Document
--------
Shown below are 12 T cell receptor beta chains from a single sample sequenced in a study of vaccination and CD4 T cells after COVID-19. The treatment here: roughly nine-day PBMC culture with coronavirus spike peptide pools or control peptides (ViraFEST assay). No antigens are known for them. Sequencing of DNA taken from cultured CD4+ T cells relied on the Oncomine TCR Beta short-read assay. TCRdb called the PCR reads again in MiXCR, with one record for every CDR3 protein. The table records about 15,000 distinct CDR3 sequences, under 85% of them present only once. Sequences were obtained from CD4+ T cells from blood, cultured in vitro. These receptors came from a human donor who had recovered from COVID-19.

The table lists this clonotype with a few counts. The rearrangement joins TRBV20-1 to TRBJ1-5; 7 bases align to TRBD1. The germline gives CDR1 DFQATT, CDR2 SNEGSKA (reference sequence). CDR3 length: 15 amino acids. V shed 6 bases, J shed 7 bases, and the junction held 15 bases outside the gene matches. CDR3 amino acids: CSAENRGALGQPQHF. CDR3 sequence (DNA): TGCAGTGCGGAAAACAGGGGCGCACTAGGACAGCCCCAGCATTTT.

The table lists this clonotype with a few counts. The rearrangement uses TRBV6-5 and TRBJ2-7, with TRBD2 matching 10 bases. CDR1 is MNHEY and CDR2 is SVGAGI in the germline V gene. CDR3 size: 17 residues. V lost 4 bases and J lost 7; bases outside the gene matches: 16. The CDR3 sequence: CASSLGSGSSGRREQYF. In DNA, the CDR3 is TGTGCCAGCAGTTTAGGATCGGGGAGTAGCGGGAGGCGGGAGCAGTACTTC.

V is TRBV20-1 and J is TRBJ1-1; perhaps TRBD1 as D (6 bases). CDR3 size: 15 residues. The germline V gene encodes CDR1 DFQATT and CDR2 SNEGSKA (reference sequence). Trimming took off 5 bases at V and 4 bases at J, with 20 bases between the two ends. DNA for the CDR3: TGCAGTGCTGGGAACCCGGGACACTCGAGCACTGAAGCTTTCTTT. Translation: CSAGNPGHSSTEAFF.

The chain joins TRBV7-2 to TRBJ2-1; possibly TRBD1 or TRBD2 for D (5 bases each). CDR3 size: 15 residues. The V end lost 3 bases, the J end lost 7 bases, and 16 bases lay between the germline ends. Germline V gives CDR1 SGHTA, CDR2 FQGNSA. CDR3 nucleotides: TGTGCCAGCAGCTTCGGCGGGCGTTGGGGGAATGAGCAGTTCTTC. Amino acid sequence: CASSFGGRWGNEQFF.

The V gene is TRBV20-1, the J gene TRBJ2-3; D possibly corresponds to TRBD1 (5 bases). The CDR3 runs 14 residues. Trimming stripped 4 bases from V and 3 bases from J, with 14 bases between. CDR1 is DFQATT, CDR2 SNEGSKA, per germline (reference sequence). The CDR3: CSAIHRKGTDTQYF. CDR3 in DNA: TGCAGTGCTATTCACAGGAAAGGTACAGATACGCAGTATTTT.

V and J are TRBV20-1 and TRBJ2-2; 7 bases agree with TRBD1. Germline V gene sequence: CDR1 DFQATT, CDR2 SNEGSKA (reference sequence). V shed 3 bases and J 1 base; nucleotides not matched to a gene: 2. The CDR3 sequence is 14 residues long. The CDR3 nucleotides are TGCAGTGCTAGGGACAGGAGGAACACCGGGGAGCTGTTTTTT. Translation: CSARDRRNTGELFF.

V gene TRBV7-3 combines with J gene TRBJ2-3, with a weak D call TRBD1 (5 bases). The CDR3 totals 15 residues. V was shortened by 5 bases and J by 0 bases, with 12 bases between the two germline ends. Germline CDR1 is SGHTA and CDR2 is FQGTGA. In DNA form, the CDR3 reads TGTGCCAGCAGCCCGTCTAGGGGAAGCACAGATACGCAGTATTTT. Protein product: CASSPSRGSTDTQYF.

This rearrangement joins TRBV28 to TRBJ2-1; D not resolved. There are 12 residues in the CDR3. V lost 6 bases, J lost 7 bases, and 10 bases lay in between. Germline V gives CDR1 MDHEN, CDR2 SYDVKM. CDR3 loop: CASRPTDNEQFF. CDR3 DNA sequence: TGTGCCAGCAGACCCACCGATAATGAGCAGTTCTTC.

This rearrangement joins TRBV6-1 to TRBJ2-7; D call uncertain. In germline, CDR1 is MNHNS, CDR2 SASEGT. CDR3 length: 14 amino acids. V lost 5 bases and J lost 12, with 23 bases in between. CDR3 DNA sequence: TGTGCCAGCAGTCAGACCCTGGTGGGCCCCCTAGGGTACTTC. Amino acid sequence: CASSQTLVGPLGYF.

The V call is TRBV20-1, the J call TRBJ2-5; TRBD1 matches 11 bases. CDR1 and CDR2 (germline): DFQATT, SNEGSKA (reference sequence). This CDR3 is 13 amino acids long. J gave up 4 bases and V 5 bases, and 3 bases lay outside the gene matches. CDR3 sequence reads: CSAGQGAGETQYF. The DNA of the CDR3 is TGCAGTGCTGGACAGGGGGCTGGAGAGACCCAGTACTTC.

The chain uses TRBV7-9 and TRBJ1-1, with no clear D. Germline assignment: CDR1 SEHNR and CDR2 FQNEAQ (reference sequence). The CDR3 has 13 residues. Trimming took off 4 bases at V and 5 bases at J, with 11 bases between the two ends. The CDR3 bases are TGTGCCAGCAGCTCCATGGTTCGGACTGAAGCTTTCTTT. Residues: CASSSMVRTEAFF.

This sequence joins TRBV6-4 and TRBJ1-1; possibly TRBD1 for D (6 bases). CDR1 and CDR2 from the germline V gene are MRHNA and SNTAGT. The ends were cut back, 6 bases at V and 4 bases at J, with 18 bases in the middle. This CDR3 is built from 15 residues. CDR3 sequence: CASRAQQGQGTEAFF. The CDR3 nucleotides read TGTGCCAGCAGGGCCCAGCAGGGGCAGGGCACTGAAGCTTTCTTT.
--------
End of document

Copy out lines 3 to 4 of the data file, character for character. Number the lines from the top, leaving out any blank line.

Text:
The table lists this clonotype with a few counts. The rearrangement uses TRBV6-5 and TRBJ2-7, with TRBD2 matching 10 bases. CDR1 is MNHEY and CDR2 is SVGAGI in the germline V gene. CDR3 size: 17 residues. V lost 4 bases and J lost 7; bases outside the gene matches: 16. The CDR3 sequence: CASSLGSGSSGRREQYF. In DNA, the CDR3 is TGTGCCAGCAGTTTAGGATCGGGGAGTAGCGGGAGGCGGGAGCAGTACTTC.

V is TRBV20-1 and J is TRBJ1-1; perhaps TRBD1 as D (6 bases). CDR3 size: 15 residues. The germline V gene encodes CDR1 DFQATT and CDR2 SNEGSKA (reference sequence). Trimming took off 5 bases at V and 4 bases at J, with 20 bases between the two ends. DNA for the CDR3: TGCAGTGCTGGGAACCCGGGACACTCGAGCACTGAAGCTTTCTTT. Translation: CSAGNPGHSSTEAFF.